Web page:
The inscrutable ways of God

By Fr. Roy Cimagala

THE gospel story of the circumcision of St. John the Baptist, eight days after his birth, again tells us about the inscrutable ways of God. (cfr. Lk 1,57-66) We have to learn to go along with this reality of our life, just following what our God-given faith tells us rather than be guided mainly by our human estimation of things.

As the story goes, the neighbors and relatives of Elizabeth, the mother of John, were surprised why the baby would be named John. “There is no one among your relatives who has this name,” they said.

But the father, Zechariah, who till then was made dumb because of his initial unbelief to what the Archangel Gabriel told him about the conception of his son, clarified that John be the name of the boy. With that clarification, Zechariah regained his speech which left the neighbors and relatives amazed and led to believe that God is behind the name of John.

As it turns out, John actually means “graced by God.” Being chosen as the precursor of Christ, he was given that appropriate name and status. In fact, at one time Christ described John the Baptist in this way: “Among those born of women there has been none greater than John the Baptist.” Though he also clarified that “the least in the Kingdom of heaven is greater than he.” (Mt 11,11)

We should just be humble enough to realize that our certainties can never cope with all the mysteries of life. No matter how objective and scientific these certainties are derived, no matter how deep and exhaustive our philosophies, theologies and ideologies are made, our certainties just cannot take all the mysteries in our life.

Even in the world of nature where in theory we have the capacity to know things conclusively, we often find ourselves in situations of tentativeness and even of outright error. That is why we are always in the process of discoveries and we would not know when we can end it, that is to say, when we can say that we have known everything to be known in the world of nature.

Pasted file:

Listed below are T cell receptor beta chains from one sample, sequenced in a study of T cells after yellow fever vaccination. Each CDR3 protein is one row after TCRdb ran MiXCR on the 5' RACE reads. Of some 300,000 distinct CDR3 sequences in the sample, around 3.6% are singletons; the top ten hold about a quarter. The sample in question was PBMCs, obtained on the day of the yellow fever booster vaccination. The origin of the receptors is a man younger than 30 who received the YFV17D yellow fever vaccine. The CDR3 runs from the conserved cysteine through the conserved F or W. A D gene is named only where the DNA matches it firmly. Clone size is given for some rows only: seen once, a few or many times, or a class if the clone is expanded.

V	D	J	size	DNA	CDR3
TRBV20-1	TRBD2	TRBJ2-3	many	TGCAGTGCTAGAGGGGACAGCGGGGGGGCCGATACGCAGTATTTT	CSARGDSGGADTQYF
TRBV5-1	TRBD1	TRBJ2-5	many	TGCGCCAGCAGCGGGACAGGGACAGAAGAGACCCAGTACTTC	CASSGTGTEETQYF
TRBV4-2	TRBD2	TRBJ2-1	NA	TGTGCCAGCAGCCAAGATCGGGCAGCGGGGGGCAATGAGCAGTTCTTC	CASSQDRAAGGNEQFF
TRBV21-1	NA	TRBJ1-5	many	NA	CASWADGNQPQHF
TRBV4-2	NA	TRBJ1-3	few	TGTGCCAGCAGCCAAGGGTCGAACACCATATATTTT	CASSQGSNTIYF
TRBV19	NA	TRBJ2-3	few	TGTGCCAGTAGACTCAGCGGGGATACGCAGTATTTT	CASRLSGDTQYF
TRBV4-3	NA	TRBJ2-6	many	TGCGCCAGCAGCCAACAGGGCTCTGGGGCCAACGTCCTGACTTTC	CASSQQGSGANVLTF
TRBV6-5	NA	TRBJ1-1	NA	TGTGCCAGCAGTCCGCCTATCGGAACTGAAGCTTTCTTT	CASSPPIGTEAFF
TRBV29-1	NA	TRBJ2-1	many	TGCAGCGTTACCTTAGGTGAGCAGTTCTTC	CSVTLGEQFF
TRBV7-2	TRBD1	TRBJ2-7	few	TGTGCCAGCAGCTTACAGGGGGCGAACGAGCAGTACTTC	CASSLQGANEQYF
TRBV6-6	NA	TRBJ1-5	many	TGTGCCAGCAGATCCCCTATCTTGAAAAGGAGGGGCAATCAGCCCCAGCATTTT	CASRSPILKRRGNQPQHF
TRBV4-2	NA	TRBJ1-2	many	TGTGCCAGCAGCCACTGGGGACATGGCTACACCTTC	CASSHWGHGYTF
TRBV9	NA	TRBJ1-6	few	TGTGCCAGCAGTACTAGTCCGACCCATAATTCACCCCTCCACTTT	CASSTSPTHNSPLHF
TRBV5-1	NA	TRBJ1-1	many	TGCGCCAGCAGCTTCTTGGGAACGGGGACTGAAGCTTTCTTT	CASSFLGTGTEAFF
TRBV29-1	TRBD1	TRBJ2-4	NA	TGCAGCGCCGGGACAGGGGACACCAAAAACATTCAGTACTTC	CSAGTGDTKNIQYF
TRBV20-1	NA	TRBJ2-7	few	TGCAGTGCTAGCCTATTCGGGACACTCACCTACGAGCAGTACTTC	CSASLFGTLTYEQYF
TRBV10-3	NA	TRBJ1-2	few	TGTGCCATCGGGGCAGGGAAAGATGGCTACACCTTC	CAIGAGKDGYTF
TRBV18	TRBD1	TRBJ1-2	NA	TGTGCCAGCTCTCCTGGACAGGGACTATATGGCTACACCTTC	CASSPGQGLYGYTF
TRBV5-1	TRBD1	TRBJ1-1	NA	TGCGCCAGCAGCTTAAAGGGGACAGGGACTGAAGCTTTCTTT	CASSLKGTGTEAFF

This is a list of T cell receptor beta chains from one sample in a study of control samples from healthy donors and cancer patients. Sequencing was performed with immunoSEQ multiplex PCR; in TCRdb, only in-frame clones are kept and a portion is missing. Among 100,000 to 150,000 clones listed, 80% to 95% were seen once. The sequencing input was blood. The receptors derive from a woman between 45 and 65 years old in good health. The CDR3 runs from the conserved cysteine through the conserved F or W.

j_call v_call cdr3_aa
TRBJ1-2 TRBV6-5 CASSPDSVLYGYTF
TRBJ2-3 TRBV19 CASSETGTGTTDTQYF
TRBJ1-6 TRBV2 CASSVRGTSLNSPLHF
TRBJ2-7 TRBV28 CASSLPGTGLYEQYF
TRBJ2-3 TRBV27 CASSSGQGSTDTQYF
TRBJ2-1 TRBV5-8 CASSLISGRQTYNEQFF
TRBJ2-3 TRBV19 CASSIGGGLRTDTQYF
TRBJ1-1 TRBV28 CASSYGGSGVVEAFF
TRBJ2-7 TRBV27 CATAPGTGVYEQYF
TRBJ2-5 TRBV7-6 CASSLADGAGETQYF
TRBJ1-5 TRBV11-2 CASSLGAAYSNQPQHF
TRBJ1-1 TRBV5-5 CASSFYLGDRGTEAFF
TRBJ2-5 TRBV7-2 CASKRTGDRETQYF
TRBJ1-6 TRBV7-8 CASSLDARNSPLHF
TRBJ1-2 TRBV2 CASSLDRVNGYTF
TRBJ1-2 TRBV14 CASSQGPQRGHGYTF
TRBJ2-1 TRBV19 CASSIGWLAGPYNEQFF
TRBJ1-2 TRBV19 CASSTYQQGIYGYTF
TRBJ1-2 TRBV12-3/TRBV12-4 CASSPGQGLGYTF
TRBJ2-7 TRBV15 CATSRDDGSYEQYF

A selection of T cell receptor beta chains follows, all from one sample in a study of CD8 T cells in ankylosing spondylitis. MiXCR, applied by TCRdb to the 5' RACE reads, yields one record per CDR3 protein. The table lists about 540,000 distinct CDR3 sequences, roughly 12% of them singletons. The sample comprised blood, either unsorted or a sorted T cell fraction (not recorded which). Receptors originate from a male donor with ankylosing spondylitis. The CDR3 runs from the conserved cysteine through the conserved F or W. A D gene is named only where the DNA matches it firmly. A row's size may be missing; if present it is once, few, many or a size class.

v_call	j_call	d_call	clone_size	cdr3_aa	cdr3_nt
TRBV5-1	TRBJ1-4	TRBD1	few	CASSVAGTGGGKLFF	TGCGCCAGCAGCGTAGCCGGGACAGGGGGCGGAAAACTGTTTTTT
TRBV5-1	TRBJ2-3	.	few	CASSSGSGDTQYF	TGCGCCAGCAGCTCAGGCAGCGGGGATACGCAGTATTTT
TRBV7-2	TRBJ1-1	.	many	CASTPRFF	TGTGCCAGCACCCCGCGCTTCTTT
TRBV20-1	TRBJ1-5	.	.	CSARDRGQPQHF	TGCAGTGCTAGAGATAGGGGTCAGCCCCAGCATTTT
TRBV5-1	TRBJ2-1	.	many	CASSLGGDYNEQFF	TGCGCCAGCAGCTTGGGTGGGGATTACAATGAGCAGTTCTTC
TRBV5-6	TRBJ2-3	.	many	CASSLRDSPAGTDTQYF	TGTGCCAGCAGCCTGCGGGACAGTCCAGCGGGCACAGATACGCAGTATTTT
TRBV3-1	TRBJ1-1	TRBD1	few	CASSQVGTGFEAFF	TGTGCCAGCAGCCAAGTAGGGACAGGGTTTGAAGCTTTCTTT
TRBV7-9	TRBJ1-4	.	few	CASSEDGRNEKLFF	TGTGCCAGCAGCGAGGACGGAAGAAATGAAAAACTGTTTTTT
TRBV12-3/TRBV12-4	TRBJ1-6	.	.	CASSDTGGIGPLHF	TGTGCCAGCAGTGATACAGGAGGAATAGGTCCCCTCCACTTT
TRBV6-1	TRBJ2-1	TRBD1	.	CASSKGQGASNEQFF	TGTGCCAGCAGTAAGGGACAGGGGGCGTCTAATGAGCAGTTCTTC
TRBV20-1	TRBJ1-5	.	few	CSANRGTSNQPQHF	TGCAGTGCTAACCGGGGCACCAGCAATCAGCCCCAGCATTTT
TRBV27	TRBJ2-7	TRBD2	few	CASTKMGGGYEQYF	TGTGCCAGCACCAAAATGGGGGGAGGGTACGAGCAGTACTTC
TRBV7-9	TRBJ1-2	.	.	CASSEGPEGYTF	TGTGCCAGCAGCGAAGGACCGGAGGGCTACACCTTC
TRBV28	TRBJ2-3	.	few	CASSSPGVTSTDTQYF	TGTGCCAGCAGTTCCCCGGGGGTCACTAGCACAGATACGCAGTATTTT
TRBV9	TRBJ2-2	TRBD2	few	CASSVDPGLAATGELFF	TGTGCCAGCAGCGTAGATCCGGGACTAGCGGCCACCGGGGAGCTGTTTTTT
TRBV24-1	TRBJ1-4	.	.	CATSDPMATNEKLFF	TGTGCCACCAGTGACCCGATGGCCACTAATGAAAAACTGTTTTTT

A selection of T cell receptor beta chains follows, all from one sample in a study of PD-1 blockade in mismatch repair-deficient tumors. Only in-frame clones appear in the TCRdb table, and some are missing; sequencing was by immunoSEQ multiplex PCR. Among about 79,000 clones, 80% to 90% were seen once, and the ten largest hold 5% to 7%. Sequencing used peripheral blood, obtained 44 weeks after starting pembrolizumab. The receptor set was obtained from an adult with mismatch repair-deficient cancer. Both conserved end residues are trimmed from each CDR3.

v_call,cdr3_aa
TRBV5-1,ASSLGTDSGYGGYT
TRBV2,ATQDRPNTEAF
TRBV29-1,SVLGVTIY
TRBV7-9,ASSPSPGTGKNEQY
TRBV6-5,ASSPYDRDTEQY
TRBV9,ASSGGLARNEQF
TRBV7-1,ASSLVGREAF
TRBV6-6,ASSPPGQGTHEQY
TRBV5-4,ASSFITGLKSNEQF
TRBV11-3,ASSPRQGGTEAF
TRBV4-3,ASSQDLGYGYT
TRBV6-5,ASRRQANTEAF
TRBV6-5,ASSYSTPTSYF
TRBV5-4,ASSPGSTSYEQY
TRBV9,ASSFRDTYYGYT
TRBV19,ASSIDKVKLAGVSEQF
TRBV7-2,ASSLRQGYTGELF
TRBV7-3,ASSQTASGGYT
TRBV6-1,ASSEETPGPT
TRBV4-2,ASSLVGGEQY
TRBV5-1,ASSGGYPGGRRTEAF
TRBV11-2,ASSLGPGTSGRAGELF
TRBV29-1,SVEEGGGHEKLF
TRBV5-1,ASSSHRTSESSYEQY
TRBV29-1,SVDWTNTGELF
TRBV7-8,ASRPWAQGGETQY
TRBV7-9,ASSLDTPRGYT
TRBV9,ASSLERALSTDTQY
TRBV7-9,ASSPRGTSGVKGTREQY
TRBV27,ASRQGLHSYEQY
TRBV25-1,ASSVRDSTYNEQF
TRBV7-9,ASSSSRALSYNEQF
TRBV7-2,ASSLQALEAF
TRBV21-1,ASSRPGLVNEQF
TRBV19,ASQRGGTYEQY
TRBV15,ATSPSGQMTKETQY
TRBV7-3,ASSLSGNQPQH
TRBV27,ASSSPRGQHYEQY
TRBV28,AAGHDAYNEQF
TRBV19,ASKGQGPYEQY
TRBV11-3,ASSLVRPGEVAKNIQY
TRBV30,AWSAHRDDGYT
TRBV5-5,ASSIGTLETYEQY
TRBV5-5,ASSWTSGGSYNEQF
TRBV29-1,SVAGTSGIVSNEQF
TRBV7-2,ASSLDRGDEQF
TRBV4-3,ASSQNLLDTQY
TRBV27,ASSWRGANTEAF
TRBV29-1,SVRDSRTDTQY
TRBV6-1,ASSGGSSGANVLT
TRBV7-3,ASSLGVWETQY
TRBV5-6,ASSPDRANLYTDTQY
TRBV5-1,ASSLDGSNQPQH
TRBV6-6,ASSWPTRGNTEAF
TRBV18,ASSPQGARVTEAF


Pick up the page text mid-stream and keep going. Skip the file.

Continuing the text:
This does not mean that our certainties can never know the truth, even the absolute, and not just relative, truths. Yes, we can, but the best that we can do is to project ourselves to infinite possibilities, because even the absolute truths are not things that are frozen. They are always dynamic.

Our certainties can only tackle some aspects and levels of the reality that is proper to us. We need to realize more deeply that we have to contend not only with natural and even spiritual realities but also with supernatural realities that simply are above our nature to know, unless some revelation is made which should be corresponded to with our act of belief.

We just have to learn to abandon ourselves to the mysterious ways of God who in his wise providence takes care of everything. We are not expected to know and understand everything. What is expected of us is to have faith in God so we can always be with him no matter how things turn.

With all the things that we have to contend with in this life, we certainly need to have a healthy sense of trust in God’s loving and wise providence, abandoning ourselves in his will and ways that often are mysterious to us and can appear to be contrary to what we would like to have.